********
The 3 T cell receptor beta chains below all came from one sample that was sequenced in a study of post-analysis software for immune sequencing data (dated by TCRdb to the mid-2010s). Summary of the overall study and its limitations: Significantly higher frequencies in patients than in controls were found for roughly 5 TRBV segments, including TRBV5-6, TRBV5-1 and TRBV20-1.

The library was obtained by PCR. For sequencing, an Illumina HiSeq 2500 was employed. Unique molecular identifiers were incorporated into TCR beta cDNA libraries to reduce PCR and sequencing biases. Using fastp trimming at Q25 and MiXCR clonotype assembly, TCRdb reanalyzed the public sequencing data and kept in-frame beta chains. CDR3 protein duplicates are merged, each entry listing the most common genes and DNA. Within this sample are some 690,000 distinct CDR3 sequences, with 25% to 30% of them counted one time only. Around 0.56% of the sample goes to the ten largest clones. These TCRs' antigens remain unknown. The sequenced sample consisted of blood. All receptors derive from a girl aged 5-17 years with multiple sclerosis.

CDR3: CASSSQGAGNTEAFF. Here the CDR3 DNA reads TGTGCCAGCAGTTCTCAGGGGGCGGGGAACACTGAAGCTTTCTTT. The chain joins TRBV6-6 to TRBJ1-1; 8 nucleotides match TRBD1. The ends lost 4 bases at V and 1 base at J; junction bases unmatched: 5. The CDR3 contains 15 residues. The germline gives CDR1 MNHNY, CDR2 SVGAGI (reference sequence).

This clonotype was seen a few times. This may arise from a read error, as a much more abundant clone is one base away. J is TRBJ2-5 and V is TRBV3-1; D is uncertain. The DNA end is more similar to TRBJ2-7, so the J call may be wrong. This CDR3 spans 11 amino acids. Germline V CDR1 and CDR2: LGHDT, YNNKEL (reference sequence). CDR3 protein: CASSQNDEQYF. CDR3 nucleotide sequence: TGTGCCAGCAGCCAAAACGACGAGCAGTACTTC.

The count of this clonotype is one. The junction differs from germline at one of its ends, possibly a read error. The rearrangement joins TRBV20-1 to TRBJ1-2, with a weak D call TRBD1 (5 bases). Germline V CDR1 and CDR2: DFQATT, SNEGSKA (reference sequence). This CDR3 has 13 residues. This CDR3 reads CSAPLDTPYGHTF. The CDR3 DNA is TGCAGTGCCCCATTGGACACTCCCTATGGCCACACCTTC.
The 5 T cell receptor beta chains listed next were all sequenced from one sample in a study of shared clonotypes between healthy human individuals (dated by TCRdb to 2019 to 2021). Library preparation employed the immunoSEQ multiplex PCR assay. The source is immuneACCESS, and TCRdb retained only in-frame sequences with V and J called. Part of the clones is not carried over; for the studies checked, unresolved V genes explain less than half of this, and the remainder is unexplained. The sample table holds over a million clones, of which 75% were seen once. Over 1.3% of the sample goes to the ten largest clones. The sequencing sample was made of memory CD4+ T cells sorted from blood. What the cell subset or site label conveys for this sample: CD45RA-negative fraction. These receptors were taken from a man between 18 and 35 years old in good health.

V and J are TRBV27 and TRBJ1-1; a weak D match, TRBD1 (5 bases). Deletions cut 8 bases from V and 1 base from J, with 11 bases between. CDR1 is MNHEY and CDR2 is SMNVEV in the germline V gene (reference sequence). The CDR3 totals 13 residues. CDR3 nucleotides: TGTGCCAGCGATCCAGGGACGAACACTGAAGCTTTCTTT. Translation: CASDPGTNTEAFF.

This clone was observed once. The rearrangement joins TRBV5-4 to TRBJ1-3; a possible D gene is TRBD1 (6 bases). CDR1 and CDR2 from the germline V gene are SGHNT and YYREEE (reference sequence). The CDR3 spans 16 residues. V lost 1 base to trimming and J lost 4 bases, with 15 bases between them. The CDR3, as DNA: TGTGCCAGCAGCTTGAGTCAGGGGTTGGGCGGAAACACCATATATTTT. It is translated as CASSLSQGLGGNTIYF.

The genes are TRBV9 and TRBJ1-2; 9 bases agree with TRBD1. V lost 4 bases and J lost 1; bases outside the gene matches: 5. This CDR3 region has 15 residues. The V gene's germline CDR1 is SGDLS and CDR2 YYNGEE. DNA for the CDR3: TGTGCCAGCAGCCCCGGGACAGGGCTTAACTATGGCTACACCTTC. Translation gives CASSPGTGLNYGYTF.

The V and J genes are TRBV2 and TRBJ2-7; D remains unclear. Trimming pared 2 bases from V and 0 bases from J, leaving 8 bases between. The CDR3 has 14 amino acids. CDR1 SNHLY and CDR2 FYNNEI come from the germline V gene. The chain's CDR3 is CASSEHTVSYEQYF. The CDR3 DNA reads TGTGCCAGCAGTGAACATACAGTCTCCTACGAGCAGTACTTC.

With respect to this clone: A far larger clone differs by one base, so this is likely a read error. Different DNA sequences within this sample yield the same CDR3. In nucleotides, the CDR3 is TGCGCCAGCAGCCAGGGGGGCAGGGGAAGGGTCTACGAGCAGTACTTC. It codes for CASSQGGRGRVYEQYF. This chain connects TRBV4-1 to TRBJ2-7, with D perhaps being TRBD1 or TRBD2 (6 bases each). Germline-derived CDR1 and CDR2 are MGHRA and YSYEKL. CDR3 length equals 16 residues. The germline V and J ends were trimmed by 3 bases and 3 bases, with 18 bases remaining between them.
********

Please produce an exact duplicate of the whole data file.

The 3 T cell receptor beta chains below all came from one sample that was sequenced in a study of post-analysis software for immune sequencing data (dated by TCRdb to the mid-2010s). Summary of the overall study and its limitations: Significantly higher frequencies in patients than in controls were found for roughly 5 TRBV segments, including TRBV5-6, TRBV5-1 and TRBV20-1.

The library was obtained by PCR. For sequencing, an Illumina HiSeq 2500 was employed. Unique molecular identifiers were incorporated into TCR beta cDNA libraries to reduce PCR and sequencing biases. Using fastp trimming at Q25 and MiXCR clonotype assembly, TCRdb reanalyzed the public sequencing data and kept in-frame beta chains. CDR3 protein duplicates are merged, each entry listing the most common genes and DNA. Within this sample are some 690,000 distinct CDR3 sequences, with 25% to 30% of them counted one time only. Around 0.56% of the sample goes to the ten largest clones. These TCRs' antigens remain unknown. The sequenced sample consisted of blood. All receptors derive from a girl aged 5-17 years with multiple sclerosis.

CDR3: CASSSQGAGNTEAFF. Here the CDR3 DNA reads TGTGCCAGCAGTTCTCAGGGGGCGGGGAACACTGAAGCTTTCTTT. The chain joins TRBV6-6 to TRBJ1-1; 8 nucleotides match TRBD1. The ends lost 4 bases at V and 1 base at J; junction bases unmatched: 5. The CDR3 contains 15 residues. The germline gives CDR1 MNHNY, CDR2 SVGAGI (reference sequence).

This clonotype was seen a few times. This may arise from a read error, as a much more abundant clone is one base away. J is TRBJ2-5 and V is TRBV3-1; D is uncertain. The DNA end is more similar to TRBJ2-7, so the J call may be wrong. This CDR3 spans 11 amino acids. Germline V CDR1 and CDR2: LGHDT, YNNKEL (reference sequence). CDR3 protein: CASSQNDEQYF. CDR3 nucleotide sequence: TGTGCCAGCAGCCAAAACGACGAGCAGTACTTC.

The count of this clonotype is one. The junction differs from germline at one of its ends, possibly a read error. The rearrangement joins TRBV20-1 to TRBJ1-2, with a weak D call TRBD1 (5 bases). Germline V CDR1 and CDR2: DFQATT, SNEGSKA (reference sequence). This CDR3 has 13 residues. This CDR3 reads CSAPLDTPYGHTF. The CDR3 DNA is TGCAGTGCCCCATTGGACACTCCCTATGGCCACACCTTC.
The 5 T cell receptor beta chains listed next were all sequenced from one sample in a study of shared clonotypes between healthy human individuals (dated by TCRdb to 2019 to 2021). Library preparation employed the immunoSEQ multiplex PCR assay. The source is immuneACCESS, and TCRdb retained only in-frame sequences with V and J called. Part of the clones is not carried over; for the studies checked, unresolved V genes explain less than half of this, and the remainder is unexplained. The sample table holds over a million clones, of which 75% were seen once. Over 1.3% of the sample goes to the ten largest clones. The sequencing sample was made of memory CD4+ T cells sorted from blood. What the cell subset or site label conveys for this sample: CD45RA-negative fraction. These receptors were taken from a man between 18 and 35 years old in good health.

V and J are TRBV27 and TRBJ1-1; a weak D match, TRBD1 (5 bases). Deletions cut 8 bases from V and 1 base from J, with 11 bases between. CDR1 is MNHEY and CDR2 is SMNVEV in the germline V gene (reference sequence). The CDR3 totals 13 residues. CDR3 nucleotides: TGTGCCAGCGATCCAGGGACGAACACTGAAGCTTTCTTT. Translation: CASDPGTNTEAFF.

This clone was observed once. The rearrangement joins TRBV5-4 to TRBJ1-3; a possible D gene is TRBD1 (6 bases). CDR1 and CDR2 from the germline V gene are SGHNT and YYREEE (reference sequence). The CDR3 spans 16 residues. V lost 1 base to trimming and J lost 4 bases, with 15 bases between them. The CDR3, as DNA: TGTGCCAGCAGCTTGAGTCAGGGGTTGGGCGGAAACACCATATATTTT. It is translated as CASSLSQGLGGNTIYF.

The genes are TRBV9 and TRBJ1-2; 9 bases agree with TRBD1. V lost 4 bases and J lost 1; bases outside the gene matches: 5. This CDR3 region has 15 residues. The V gene's germline CDR1 is SGDLS and CDR2 YYNGEE. DNA for the CDR3: TGTGCCAGCAGCCCCGGGACAGGGCTTAACTATGGCTACACCTTC. Translation gives CASSPGTGLNYGYTF.

The V and J genes are TRBV2 and TRBJ2-7; D remains unclear. Trimming pared 2 bases from V and 0 bases from J, leaving 8 bases between. The CDR3 has 14 amino acids. CDR1 SNHLY and CDR2 FYNNEI come from the germline V gene. The chain's CDR3 is CASSEHTVSYEQYF. The CDR3 DNA reads TGTGCCAGCAGTGAACATACAGTCTCCTACGAGCAGTACTTC.

With respect to this clone: A far larger clone differs by one base, so this is likely a read error. Different DNA sequences within this sample yield the same CDR3. In nucleotides, the CDR3 is TGCGCCAGCAGCCAGGGGGGCAGGGGAAGGGTCTACGAGCAGTACTTC. It codes for CASSQGGRGRVYEQYF. This chain connects TRBV4-1 to TRBJ2-7, with D perhaps being TRBD1 or TRBD2 (6 bases each). Germline-derived CDR1 and CDR2 are MGHRA and YSYEKL. CDR3 length equals 16 residues. The germline V and J ends were trimmed by 3 bases and 3 bases, with 18 bases remaining between them.